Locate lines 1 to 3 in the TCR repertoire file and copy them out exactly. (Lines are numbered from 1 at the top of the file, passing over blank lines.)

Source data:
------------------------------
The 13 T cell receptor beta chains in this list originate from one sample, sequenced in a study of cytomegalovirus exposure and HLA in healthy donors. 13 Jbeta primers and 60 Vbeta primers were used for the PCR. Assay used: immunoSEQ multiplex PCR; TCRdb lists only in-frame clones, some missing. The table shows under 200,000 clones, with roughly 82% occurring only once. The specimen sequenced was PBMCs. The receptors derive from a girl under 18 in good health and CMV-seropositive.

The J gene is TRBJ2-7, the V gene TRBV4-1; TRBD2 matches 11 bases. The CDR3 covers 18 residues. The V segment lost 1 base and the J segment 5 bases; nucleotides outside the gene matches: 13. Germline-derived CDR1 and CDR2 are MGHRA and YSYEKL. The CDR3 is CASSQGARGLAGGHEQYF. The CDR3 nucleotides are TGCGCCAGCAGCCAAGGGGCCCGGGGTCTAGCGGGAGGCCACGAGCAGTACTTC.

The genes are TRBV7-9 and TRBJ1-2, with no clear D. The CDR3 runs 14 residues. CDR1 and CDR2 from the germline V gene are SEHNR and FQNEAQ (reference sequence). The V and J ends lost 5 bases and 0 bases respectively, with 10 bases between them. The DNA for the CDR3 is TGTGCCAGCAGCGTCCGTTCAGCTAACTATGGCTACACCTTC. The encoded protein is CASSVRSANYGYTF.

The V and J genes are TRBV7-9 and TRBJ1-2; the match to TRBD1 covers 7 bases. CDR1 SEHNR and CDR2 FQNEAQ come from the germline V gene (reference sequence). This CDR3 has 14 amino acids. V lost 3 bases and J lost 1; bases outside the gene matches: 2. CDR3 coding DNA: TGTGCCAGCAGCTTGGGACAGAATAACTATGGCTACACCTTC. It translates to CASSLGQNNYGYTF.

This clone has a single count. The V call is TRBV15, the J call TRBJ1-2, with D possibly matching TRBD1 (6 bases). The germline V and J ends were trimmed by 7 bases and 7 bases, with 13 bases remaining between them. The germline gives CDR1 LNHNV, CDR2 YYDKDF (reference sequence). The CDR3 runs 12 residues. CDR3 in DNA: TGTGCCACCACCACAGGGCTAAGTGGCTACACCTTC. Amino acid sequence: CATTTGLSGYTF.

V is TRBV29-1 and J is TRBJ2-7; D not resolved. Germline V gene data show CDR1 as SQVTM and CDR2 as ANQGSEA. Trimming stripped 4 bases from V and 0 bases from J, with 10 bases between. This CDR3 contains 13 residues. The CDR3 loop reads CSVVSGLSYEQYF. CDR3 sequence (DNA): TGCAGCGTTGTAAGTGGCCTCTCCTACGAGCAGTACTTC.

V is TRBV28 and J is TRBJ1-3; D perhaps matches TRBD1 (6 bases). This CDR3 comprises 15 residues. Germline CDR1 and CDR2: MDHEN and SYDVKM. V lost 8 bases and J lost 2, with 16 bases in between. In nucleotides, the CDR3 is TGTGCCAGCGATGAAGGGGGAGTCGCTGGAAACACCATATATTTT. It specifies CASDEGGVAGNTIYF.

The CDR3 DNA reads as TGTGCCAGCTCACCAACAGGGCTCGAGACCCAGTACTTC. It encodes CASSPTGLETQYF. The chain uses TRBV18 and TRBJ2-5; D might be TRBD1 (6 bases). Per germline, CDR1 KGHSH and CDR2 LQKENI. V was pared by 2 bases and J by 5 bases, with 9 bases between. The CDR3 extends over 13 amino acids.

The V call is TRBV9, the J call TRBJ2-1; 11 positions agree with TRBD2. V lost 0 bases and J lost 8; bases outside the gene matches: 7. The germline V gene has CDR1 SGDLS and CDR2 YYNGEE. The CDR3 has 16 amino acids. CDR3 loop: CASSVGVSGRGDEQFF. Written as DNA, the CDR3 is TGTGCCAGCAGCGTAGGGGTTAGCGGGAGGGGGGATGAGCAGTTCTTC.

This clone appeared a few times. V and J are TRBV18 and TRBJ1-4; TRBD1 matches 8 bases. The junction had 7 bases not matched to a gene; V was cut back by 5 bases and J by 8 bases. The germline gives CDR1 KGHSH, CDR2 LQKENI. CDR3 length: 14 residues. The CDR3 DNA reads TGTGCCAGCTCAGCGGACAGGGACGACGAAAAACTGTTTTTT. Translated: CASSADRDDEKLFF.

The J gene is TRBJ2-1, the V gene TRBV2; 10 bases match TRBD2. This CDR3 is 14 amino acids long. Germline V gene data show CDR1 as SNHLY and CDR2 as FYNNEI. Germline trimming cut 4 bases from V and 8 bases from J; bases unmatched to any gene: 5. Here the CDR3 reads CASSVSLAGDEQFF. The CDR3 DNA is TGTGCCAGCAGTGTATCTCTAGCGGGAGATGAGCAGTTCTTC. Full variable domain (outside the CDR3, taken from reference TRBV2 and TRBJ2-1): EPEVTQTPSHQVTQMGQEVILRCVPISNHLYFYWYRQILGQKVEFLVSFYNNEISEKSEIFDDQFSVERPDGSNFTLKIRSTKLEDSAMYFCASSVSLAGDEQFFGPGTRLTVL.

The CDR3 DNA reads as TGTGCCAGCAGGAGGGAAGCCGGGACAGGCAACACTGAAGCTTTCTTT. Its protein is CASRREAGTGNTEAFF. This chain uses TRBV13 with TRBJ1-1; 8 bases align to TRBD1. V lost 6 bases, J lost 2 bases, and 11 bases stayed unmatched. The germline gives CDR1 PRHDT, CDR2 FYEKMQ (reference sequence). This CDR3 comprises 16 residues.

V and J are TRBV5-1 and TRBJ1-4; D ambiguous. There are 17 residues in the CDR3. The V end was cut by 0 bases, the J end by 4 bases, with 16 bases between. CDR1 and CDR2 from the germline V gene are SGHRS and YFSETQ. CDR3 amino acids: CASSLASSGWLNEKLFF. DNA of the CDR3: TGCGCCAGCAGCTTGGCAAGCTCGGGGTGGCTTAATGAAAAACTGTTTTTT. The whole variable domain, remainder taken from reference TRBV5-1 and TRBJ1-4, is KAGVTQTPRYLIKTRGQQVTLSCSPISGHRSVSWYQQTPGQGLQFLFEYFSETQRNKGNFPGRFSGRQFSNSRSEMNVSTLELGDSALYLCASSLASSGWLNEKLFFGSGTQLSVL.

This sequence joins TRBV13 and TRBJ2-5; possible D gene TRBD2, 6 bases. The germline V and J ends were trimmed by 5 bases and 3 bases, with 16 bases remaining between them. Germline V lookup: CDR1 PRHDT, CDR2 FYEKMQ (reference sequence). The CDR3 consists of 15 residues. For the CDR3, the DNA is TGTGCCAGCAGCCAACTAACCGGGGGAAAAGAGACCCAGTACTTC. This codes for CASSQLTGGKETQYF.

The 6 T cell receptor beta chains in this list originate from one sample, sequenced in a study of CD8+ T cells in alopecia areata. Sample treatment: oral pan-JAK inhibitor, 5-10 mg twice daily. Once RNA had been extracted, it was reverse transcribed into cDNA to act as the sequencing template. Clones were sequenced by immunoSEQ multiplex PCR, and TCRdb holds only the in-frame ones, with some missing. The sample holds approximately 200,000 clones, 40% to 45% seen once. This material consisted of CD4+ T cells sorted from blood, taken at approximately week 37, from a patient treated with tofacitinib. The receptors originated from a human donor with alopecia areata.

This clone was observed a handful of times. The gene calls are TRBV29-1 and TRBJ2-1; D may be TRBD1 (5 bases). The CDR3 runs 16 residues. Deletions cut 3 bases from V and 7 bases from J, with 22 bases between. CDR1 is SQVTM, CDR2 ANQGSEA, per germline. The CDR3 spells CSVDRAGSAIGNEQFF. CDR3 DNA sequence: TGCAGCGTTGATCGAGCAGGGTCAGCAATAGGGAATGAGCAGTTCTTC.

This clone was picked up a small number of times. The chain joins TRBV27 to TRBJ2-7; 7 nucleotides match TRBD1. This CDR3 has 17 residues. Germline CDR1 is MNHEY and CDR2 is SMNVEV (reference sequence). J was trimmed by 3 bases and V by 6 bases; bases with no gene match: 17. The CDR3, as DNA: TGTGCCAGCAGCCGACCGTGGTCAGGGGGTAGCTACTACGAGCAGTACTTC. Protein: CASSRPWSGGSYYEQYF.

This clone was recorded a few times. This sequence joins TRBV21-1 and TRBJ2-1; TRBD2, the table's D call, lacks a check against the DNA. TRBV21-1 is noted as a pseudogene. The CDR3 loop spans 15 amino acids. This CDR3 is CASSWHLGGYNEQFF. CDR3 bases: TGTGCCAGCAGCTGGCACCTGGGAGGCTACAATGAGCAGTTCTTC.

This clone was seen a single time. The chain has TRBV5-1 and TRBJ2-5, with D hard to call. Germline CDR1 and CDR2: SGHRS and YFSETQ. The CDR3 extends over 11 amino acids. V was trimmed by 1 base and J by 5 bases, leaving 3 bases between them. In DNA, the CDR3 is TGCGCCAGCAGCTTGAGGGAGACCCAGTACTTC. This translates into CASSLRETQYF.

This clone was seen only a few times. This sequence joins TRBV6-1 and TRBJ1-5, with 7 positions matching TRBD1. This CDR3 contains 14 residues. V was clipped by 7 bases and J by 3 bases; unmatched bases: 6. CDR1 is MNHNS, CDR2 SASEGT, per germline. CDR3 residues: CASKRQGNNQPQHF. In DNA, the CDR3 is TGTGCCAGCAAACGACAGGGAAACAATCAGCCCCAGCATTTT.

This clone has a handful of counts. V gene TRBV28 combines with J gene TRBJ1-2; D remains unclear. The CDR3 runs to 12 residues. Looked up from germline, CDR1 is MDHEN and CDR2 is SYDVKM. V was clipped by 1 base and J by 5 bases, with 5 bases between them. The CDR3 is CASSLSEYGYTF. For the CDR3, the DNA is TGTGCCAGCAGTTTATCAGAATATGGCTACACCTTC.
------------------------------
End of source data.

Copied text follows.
The 13 T cell receptor beta chains in this list originate from one sample, sequenced in a study of cytomegalovirus exposure and HLA in healthy donors. 13 Jbeta primers and 60 Vbeta primers were used for the PCR. Assay used: immunoSEQ multiplex PCR; TCRdb lists only in-frame clones, some missing. The table shows under 200,000 clones, with roughly 82% occurring only once. The specimen sequenced was PBMCs. The receptors derive from a girl under 18 in good health and CMV-seropositive.

The J gene is TRBJ2-7, the V gene TRBV4-1; TRBD2 matches 11 bases. The CDR3 covers 18 residues. The V segment lost 1 base and the J segment 5 bases; nucleotides outside the gene matches: 13. Germline-derived CDR1 and CDR2 are MGHRA and YSYEKL. The CDR3 is CASSQGARGLAGGHEQYF. The CDR3 nucleotides are TGCGCCAGCAGCCAAGGGGCCCGGGGTCTAGCGGGAGGCCACGAGCAGTACTTC.

The genes are TRBV7-9 and TRBJ1-2, with no clear D. The CDR3 runs 14 residues. CDR1 and CDR2 from the germline V gene are SEHNR and FQNEAQ (reference sequence). The V and J ends lost 5 bases and 0 bases respectively, with 10 bases between them. The DNA for the CDR3 is TGTGCCAGCAGCGTCCGTTCAGCTAACTATGGCTACACCTTC. The encoded protein is CASSVRSANYGYTF.